Personalized customer experiences have been a primary focus of US policy over the last few Administrations. President Trump made it a part of his President Management Agenda, and President Biden released an Executive Order mandating a transformation of the “Federal Customer Experience.” Further policies, including the 21st Century IDEA and the IT Modernization Act, provide additional sources of funding and policy to help governments address these rising customer needs, and while they have been around for a few years, they are still required to be fully implemented. Agencies need to take advantage of this momentum to continue improving citizen experiences and “recommit to being ‘of the people, by the people, [and] for the people” in order to solve the complex 21st century challenges our Nation faces.”
Building on the Foundations
During the COVID-19 pandemic, agencies across the US quickly stepped up and adapted to a rapidly changing world with rapidly changing requests coming from their constituents. Unemployment and labor issues, health and safety concerns, social services, childcare and schooling, and even more all immediately increased in scale for both requests for services as well as requests for reliable information. What was previously done largely in person now had to be done – by necessity – at a distance. Agencies began to lay the digital foundations which were necessary to adapt to this new normal. New landing pages for up-to-date Health information, portals for testing and vaccine distribution, digitized enrollment processes for social services and unemployment insurances, as well as relevant and personalized communications with residents, were all adapted to this new personalization at a distance.
Now that it has been a few years since the beginning of the pandemic, there is an opportunity for agencies to build upon these foundations that have been laid. By making interactions with the government easier, there is a corresponding increase in interactions that can help set the scope of where to move forward. Once a process has been fully digitized the next step would be personalization. Focusing in on the personalization of the customer experience not only promotes the kind of participation in our civic lives that the US was founded on but also promotes equity and accessibility through accounting for the unique needs of people with disabilities.
Personalization and Accessibility
Tim Berners-Lee, W3C Director and inventor of the World Wide Web, once said, “The power of the Web is in its universality. Access by everyone regardless of disability is an essential aspect.” So it should come as no surprise that one of the requirements of the 21st Century IDEA is that as agencies modernize their websites, services, and forms, they must comply with the Web Content Accessibility Guidelines (WCAG) standard that was established in Section 508 of the Americans with Disabilities Act (ADA). The following principles are the guiding standards of the WCAG: Perceivable, Operable, Understandable, and Robust. This means that all these government services should have the ability to be easily viewed and used by anyone with a disability – such as no or limited vision; colorblind; physical, cognitive, or learning disability; and no or limited hearing – as well as any able-bodied residents with limited access to the service in question – such as rural communities, the elderly, or even those with limited bandwidth and/or mobile-only access.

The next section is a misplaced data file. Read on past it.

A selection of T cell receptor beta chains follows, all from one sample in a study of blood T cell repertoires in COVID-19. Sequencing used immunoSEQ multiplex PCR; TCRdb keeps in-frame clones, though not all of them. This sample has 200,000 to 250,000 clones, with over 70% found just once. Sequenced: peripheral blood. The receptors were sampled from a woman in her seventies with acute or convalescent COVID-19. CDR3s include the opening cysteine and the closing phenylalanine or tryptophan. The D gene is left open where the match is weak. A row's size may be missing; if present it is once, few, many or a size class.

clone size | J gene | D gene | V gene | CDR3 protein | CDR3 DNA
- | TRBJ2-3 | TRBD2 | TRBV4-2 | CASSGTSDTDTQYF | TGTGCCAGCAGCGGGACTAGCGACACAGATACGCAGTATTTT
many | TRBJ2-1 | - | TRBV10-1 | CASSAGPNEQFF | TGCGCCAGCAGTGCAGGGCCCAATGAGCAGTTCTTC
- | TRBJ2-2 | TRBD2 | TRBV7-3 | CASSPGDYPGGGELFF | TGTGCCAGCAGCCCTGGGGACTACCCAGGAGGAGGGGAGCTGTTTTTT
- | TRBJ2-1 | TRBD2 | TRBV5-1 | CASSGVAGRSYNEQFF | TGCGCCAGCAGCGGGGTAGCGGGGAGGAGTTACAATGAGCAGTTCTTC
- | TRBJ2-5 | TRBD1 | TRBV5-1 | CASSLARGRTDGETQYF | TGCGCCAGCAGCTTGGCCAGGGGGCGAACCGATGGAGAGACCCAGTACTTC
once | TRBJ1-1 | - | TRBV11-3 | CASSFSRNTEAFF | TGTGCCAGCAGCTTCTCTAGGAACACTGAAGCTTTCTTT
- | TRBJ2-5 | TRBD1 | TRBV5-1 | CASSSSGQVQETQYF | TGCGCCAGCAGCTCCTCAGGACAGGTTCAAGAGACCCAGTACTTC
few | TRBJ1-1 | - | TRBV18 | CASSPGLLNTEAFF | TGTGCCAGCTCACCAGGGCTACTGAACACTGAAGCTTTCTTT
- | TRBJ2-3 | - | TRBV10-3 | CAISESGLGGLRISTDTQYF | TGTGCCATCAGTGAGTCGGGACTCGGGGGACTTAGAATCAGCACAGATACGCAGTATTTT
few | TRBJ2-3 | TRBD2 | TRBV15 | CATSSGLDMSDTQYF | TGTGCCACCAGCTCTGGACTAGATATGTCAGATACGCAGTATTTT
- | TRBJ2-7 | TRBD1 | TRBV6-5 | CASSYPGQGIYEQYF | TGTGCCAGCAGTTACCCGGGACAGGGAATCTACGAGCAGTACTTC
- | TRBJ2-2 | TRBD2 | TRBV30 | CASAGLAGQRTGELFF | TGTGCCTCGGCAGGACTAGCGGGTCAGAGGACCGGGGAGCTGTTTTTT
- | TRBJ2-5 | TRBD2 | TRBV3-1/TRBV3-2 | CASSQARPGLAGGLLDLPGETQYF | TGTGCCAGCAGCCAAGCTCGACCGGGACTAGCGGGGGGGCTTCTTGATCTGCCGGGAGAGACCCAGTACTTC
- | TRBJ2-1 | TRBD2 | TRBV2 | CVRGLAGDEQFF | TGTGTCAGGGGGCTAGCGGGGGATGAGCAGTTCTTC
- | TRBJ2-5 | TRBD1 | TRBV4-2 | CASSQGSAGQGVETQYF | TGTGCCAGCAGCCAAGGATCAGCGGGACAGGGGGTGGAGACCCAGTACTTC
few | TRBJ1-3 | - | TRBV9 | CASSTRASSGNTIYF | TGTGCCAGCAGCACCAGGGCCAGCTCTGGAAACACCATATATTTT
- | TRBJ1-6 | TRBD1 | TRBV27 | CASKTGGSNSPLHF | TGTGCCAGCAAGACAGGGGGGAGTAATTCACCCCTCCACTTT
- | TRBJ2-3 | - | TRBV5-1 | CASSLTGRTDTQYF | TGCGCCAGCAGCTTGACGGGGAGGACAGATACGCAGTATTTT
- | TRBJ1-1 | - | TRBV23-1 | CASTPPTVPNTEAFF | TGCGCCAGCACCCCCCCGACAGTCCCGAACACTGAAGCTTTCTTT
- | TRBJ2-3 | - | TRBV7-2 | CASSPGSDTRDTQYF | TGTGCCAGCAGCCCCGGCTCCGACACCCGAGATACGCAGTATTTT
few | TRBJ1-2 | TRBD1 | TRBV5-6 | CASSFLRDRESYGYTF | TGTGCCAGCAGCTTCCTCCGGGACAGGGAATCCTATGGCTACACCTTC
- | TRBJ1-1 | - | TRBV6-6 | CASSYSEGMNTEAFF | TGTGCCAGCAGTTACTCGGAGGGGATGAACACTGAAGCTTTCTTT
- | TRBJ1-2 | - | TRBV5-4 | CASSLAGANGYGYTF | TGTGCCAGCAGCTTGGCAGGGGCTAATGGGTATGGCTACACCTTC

Being truly accessible means more than simply purchasing or developing technology that is accessible itself; it means taking the entire process and thinking about it through the lens of accessibility and personalization. It requires having employees who are responsible for managing the different touchpoints and interactions between the customer and the agency and understanding how these customer journeys can be further personalized. It means delivering content that is individual for each constituent – based on personal needs, preferences, and abilities and each touchpoint and interaction within that journey.
The Future of Personalized Experiences for Government
It should no longer come as a shock that the need for government to provide modern and accessible digital experiences is here to stay. This opportunity for agencies allows for them to incorporate all of these digital foundations, the policies being put out, and the web standards being designed into a truly personalized and accessible digital experience. Look for ways that employees who are responsible for Section 508 and ADA compliance can work hand in hand (and receive funding from) the teams that are responsible for implementing the 21st Century IDEA, Biden’s Executive Order, and all the other associated policies with customer experiences. The future of government experiences is one in which, no matter who you are, where you are, or what you need, you have the freedom to engage in a truly personalized manner with your government.
View Adobe’s webinar to learn more about creating personalized customer-centric digital services.